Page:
Separated Families: Barriers to Family Reunification After Deportation

by Deborah A. Boehm

Executive Summary

This paper outlines the complexities — and unlikelihood — of keeping
families together when facing, or in the aftermath of deportation. After
discussing the context that limits or prevents reunification among
immigrant families more generally, I outline several of the particular
ways that families are divided when a member is deported. Drawing on
case studies from longitudinal ethnographic research in Mexico and the
United States, I describe: 1) the difficulties in successfully canceling
deportation orders, 2) the particular limitations to family reunification for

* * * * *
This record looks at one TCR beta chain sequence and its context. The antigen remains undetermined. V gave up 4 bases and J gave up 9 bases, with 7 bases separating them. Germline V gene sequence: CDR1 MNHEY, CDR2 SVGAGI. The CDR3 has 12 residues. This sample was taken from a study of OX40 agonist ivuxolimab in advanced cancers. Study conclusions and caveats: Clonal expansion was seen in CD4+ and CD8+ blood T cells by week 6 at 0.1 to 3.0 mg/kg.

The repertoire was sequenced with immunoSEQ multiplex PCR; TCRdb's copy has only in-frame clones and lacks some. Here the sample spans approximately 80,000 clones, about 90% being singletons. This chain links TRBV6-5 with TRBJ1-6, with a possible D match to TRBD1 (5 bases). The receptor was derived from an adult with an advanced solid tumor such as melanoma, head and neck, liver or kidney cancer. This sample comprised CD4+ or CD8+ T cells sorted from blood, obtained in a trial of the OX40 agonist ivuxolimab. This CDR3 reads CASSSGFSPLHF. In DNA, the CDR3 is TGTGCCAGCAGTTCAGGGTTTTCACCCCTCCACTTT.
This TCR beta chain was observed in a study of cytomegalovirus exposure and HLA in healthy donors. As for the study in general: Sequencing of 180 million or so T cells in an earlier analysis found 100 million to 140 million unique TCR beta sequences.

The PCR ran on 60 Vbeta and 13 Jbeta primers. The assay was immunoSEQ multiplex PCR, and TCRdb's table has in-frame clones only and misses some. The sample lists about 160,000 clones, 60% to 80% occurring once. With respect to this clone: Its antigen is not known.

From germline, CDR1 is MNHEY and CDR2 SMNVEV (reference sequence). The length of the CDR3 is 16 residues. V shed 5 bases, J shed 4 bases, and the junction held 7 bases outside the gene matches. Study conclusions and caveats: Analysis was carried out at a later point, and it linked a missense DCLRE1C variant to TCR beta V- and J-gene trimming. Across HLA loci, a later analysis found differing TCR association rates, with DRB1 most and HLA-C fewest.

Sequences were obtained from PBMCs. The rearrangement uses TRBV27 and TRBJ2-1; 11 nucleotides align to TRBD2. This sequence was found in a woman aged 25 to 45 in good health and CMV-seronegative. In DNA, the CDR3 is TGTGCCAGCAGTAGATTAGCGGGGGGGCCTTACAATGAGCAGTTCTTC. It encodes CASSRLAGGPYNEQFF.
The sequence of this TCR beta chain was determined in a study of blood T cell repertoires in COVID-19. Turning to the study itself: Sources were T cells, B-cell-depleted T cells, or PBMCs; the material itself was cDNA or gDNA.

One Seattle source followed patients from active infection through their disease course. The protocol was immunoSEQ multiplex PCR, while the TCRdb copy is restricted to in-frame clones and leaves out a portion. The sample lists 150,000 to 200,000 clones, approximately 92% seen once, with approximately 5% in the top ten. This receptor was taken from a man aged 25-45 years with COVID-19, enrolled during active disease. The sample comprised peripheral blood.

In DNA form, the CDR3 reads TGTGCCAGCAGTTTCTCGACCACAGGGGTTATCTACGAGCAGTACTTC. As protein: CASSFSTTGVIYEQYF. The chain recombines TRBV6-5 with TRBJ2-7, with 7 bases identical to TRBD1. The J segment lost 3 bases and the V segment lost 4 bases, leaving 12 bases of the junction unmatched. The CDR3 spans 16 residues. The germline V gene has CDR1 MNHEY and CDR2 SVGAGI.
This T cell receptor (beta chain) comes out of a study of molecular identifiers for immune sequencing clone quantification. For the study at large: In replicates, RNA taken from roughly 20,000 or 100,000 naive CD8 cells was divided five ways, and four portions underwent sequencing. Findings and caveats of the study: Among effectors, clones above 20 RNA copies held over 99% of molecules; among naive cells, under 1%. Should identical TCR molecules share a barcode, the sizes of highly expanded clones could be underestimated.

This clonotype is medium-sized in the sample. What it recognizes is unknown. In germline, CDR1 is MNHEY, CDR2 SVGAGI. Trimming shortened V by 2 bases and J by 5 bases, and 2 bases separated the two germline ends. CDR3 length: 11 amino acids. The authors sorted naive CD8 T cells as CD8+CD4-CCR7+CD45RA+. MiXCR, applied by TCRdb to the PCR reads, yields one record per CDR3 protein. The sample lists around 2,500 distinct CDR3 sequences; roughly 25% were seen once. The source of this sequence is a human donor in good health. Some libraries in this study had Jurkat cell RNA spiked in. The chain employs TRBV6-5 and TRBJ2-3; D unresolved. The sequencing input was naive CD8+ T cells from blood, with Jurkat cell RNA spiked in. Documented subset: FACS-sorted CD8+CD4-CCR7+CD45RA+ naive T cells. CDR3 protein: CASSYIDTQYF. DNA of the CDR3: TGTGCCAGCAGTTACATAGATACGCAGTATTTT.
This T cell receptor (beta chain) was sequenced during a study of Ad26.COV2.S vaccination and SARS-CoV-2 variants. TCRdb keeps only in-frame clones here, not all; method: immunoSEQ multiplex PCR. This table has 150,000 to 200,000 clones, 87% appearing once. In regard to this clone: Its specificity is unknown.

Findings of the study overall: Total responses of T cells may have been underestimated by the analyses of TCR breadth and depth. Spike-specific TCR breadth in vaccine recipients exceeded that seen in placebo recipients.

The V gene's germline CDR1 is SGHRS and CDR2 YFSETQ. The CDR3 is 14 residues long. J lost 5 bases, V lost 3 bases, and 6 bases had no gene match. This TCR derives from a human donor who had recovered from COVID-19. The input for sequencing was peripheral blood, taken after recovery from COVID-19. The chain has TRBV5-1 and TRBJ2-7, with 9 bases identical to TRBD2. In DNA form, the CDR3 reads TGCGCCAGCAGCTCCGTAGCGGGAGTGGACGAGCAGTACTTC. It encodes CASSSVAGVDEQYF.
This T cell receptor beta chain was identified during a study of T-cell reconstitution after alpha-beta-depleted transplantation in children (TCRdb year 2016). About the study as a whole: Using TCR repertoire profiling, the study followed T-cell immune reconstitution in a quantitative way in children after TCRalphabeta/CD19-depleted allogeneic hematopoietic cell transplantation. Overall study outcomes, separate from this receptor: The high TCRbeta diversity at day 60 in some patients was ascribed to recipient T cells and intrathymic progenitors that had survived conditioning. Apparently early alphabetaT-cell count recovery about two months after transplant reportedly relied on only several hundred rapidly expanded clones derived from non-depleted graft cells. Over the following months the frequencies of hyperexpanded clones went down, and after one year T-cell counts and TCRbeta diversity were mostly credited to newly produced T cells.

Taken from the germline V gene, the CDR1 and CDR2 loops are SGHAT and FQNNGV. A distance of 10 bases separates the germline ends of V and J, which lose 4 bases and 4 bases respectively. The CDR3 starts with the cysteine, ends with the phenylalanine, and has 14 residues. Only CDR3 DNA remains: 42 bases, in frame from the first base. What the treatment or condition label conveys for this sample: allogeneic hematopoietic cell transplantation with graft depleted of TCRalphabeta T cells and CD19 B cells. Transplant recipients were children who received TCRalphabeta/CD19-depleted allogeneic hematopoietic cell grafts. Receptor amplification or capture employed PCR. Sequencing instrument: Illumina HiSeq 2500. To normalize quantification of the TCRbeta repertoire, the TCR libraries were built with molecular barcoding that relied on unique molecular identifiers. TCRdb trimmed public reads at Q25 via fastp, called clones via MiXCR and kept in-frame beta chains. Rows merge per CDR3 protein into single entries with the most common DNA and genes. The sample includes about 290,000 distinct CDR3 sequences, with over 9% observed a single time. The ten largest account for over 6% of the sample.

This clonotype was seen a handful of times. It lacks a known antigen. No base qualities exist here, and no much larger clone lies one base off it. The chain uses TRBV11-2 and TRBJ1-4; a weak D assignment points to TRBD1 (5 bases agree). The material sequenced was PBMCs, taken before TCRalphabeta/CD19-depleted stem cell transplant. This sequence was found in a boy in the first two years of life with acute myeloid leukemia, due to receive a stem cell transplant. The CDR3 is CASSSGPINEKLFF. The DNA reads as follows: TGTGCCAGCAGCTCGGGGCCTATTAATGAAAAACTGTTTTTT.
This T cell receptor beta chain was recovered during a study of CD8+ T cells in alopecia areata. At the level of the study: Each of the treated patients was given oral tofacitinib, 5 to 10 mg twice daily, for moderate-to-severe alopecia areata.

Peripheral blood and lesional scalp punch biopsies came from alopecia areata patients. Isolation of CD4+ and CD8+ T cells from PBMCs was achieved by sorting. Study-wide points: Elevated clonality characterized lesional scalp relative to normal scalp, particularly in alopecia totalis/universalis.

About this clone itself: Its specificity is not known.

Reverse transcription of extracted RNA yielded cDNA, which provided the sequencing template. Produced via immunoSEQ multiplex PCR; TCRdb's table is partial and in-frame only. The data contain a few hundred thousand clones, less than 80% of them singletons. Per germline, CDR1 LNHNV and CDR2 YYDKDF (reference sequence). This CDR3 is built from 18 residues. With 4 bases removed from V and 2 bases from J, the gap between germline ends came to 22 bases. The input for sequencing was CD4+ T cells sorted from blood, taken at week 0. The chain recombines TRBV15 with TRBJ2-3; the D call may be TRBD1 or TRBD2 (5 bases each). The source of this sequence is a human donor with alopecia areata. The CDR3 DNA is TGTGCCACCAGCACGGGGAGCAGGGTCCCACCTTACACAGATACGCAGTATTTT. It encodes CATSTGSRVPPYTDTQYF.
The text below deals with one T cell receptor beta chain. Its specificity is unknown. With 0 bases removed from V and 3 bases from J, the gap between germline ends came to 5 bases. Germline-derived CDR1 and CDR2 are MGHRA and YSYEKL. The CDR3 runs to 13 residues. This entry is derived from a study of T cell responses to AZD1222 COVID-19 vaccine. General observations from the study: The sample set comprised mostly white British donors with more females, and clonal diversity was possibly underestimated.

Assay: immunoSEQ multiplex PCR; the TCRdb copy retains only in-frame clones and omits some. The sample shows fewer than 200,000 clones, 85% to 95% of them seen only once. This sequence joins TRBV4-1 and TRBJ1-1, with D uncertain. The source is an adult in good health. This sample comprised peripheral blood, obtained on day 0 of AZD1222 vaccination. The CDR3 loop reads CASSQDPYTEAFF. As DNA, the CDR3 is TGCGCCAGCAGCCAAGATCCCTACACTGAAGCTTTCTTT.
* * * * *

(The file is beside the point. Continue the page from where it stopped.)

US citizen children when a parent is deported, and 3) the legal barriers
to authorized return to the United States after deportation. I argue that
without comprehensive immigration reform and concrete possibilities for
relief, mixed-status and transnational families will continue to be divided.
Existing laws do not adequately address family life and the diverse needs
of individuals as members of families, creating a humanitarian crisis both
within and beyond the borders of the United States. The paper concludes
with recommendations for immigration policy reform and suggestions for
restructuring administrative processes that directly impact those who have
been deported and their family members.


ISSN 2330-2488 (Online), 2331-5024 (Print)  © 2017 by the Center for Migration Studies of New York

Journal on Migration and Human Security: a publication of The Center for Migration Studies of New York
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